Suddenly people are talking about inflation again.
Not many of us are regular buyers of patio heaters and trampolines, so may not have realised that the prices of these lockdown enhancers are in many cases up over 50% in a year.1 But a recent study of the prices of 750 ‘essential’ items sold on Amazon, showed that by December last year the prices of 409 were up by over 20% from pre-pandemic levels, while 136 had more than doubled.2
More significantly, many companies have been reporting cost pressures as the picks and shovels of global supply chains, transport and energy costs, have rebounded sharply. The chart shows that container shipping rates have recovered much faster than in the last two recessions. And, as production interruptions in the west have increased reliance on the east, the cost of shipping containers from Asia to northern Europe has increased even more sharply, from about $2,000 in November to more than $9,000 in January, according to importers.3 Meanwhile oil and gas prices have more than doubled from their lows,4 copper is up 70% to an eight year high5 and corn prices are rocketing.6
Our view is that rising prices in some of these traditional industries are signalling that the recovery, when it comes, will look very different and be much more inflationary than anything we have seen for 30 years.
This matters. Central bankers may believe they have the measure of inflation and so can afford to run the economy ‘hot’ to support the post-covid economy. But our view is the benign conditions we have enjoyed over the last 30 years of rapid global growth, low inflation and high returns on capital are not thanks to central bankers. They are largely the result of some very helpful social, political and technological developments which are now going into reverse. Most importantly, China cannot join the world economy twice.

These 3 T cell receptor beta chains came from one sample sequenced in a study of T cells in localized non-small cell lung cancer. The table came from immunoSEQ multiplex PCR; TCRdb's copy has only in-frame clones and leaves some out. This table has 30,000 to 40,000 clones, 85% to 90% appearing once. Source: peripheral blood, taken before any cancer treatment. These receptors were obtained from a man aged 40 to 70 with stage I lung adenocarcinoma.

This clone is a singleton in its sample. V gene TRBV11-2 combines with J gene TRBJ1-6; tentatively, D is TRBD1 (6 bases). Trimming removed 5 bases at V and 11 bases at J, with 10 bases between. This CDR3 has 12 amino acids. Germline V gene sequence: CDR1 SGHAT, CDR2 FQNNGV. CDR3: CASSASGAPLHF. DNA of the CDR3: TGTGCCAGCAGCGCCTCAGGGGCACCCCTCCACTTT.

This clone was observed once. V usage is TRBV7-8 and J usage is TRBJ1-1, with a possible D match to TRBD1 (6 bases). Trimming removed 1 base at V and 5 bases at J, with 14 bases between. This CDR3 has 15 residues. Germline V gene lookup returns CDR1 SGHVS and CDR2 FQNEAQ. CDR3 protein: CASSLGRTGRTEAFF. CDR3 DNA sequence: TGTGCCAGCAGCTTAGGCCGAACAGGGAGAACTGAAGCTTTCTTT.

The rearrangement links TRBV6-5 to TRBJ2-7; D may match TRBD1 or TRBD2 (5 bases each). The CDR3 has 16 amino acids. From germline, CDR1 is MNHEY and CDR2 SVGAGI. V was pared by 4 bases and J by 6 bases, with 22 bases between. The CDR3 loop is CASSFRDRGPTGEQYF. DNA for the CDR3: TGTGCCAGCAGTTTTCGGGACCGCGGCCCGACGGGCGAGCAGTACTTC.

And after a ‘nobody’s fault’ crisis, governments are likely to keep on spending. So, just as the pandemic-driven recession has been historically unprecedented, the rebound in both growth and inflation could be much more powerful than many expect. And in that case, we run the risk of policies which will turn out to be dangerously inappropriate to the new regime we are entering.
This has direct consequences for investors because for thirty years they have benefitted from the combination of falling interest rates and a negative stock-bond correlation, which meant that a portfolio combining bonds and equities gave you both good returns and protection from the full impact of equity market falls. But this ideal combination rested upon low and falling inflation. Financial markets may initially enjoy the warm glow of rapid real growth. But signs of a return of inflation could be profoundly damaging to bonds and growth equities.
So how to position portfolios? Our equities are concentrated in financials and also real economy companies, which are well positioned for this environment. They have taken advantage of the pandemic to cut operating costs, often helped by new technology, and yet reduced competition will give them pricing power when economies reopen. And, since wartime levels of government debt mean that central banks will resist raising interest rates, we hold inflation-linked bonds and gold. Finally, since this shift to a more volatile and inflationary macro environment could be a profound shock to the certainties of the last thirty years, we hold powerful unconventional protections.
Chart source: HARPEX, peak of US output = 100
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